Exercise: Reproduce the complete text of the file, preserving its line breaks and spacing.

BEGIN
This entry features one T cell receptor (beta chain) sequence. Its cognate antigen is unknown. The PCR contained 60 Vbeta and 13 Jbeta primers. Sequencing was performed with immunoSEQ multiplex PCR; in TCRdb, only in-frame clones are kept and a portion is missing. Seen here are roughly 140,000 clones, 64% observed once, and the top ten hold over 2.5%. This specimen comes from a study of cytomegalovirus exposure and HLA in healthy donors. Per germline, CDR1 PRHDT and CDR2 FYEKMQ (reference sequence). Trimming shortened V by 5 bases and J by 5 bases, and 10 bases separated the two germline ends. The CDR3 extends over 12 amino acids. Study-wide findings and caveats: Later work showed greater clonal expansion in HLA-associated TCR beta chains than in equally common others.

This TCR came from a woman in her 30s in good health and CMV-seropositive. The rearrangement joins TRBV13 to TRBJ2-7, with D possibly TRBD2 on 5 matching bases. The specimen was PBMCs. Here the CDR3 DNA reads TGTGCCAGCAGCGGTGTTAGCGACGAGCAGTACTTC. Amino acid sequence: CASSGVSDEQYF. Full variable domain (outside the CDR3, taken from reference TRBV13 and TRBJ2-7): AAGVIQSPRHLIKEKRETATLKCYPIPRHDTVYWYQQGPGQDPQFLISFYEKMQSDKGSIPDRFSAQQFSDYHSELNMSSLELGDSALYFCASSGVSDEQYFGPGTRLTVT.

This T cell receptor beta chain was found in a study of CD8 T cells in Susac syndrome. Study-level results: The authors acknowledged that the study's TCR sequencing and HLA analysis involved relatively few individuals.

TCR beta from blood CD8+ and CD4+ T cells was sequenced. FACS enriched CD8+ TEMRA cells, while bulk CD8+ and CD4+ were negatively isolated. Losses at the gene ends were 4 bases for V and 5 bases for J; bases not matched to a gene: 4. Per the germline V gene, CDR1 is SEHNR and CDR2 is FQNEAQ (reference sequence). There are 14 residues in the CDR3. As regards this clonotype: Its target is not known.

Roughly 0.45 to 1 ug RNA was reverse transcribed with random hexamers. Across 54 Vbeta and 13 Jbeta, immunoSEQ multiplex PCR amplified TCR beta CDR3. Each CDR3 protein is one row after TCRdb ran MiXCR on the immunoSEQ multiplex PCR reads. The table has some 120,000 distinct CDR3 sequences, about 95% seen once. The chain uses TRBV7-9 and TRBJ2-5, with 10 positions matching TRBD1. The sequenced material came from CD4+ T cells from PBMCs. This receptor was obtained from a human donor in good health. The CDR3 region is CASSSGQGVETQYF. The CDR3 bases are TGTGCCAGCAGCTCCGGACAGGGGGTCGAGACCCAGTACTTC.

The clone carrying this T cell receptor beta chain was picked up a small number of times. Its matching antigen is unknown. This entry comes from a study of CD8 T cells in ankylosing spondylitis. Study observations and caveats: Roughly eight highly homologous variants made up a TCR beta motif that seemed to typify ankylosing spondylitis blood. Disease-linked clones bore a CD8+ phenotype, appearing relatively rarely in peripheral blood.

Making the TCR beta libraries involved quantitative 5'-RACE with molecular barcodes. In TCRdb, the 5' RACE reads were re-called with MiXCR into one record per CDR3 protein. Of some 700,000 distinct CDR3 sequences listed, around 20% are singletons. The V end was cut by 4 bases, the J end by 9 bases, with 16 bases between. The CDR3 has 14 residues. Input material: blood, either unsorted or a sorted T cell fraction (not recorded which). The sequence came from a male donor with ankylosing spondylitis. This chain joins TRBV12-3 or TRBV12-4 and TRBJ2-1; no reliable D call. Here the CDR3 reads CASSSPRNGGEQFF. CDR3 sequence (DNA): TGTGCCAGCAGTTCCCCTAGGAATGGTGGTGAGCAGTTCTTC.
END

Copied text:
This entry features one T cell receptor (beta chain) sequence. Its cognate antigen is unknown. The PCR contained 60 Vbeta and 13 Jbeta primers. Sequencing was performed with immunoSEQ multiplex PCR; in TCRdb, only in-frame clones are kept and a portion is missing. Seen here are roughly 140,000 clones, 64% observed once, and the top ten hold over 2.5%. This specimen comes from a study of cytomegalovirus exposure and HLA in healthy donors. Per germline, CDR1 PRHDT and CDR2 FYEKMQ (reference sequence). Trimming shortened V by 5 bases and J by 5 bases, and 10 bases separated the two germline ends. The CDR3 extends over 12 amino acids. Study-wide findings and caveats: Later work showed greater clonal expansion in HLA-associated TCR beta chains than in equally common others.

This TCR came from a woman in her 30s in good health and CMV-seropositive. The rearrangement joins TRBV13 to TRBJ2-7, with D possibly TRBD2 on 5 matching bases. The specimen was PBMCs. Here the CDR3 DNA reads TGTGCCAGCAGCGGTGTTAGCGACGAGCAGTACTTC. Amino acid sequence: CASSGVSDEQYF. Full variable domain (outside the CDR3, taken from reference TRBV13 and TRBJ2-7): AAGVIQSPRHLIKEKRETATLKCYPIPRHDTVYWYQQGPGQDPQFLISFYEKMQSDKGSIPDRFSAQQFSDYHSELNMSSLELGDSALYFCASSGVSDEQYFGPGTRLTVT.

This T cell receptor beta chain was found in a study of CD8 T cells in Susac syndrome. Study-level results: The authors acknowledged that the study's TCR sequencing and HLA analysis involved relatively few individuals.

TCR beta from blood CD8+ and CD4+ T cells was sequenced. FACS enriched CD8+ TEMRA cells, while bulk CD8+ and CD4+ were negatively isolated. Losses at the gene ends were 4 bases for V and 5 bases for J; bases not matched to a gene: 4. Per the germline V gene, CDR1 is SEHNR and CDR2 is FQNEAQ (reference sequence). There are 14 residues in the CDR3. As regards this clonotype: Its target is not known.

Roughly 0.45 to 1 ug RNA was reverse transcribed with random hexamers. Across 54 Vbeta and 13 Jbeta, immunoSEQ multiplex PCR amplified TCR beta CDR3. Each CDR3 protein is one row after TCRdb ran MiXCR on the immunoSEQ multiplex PCR reads. The table has some 120,000 distinct CDR3 sequences, about 95% seen once. The chain uses TRBV7-9 and TRBJ2-5, with 10 positions matching TRBD1. The sequenced material came from CD4+ T cells from PBMCs. This receptor was obtained from a human donor in good health. The CDR3 region is CASSSGQGVETQYF. The CDR3 bases are TGTGCCAGCAGCTCCGGACAGGGGGTCGAGACCCAGTACTTC.

The clone carrying this T cell receptor beta chain was picked up a small number of times. Its matching antigen is unknown. This entry comes from a study of CD8 T cells in ankylosing spondylitis. Study observations and caveats: Roughly eight highly homologous variants made up a TCR beta motif that seemed to typify ankylosing spondylitis blood. Disease-linked clones bore a CD8+ phenotype, appearing relatively rarely in peripheral blood.

Making the TCR beta libraries involved quantitative 5'-RACE with molecular barcodes. In TCRdb, the 5' RACE reads were re-called with MiXCR into one record per CDR3 protein. Of some 700,000 distinct CDR3 sequences listed, around 20% are singletons. The V end was cut by 4 bases, the J end by 9 bases, with 16 bases between. The CDR3 has 14 residues. Input material: blood, either unsorted or a sorted T cell fraction (not recorded which). The sequence came from a male donor with ankylosing spondylitis. This chain joins TRBV12-3 or TRBV12-4 and TRBJ2-1; no reliable D call. Here the CDR3 reads CASSSPRNGGEQFF. CDR3 sequence (DNA): TGTGCCAGCAGTTCCCCTAGGAATGGTGGTGAGCAGTTCTTC.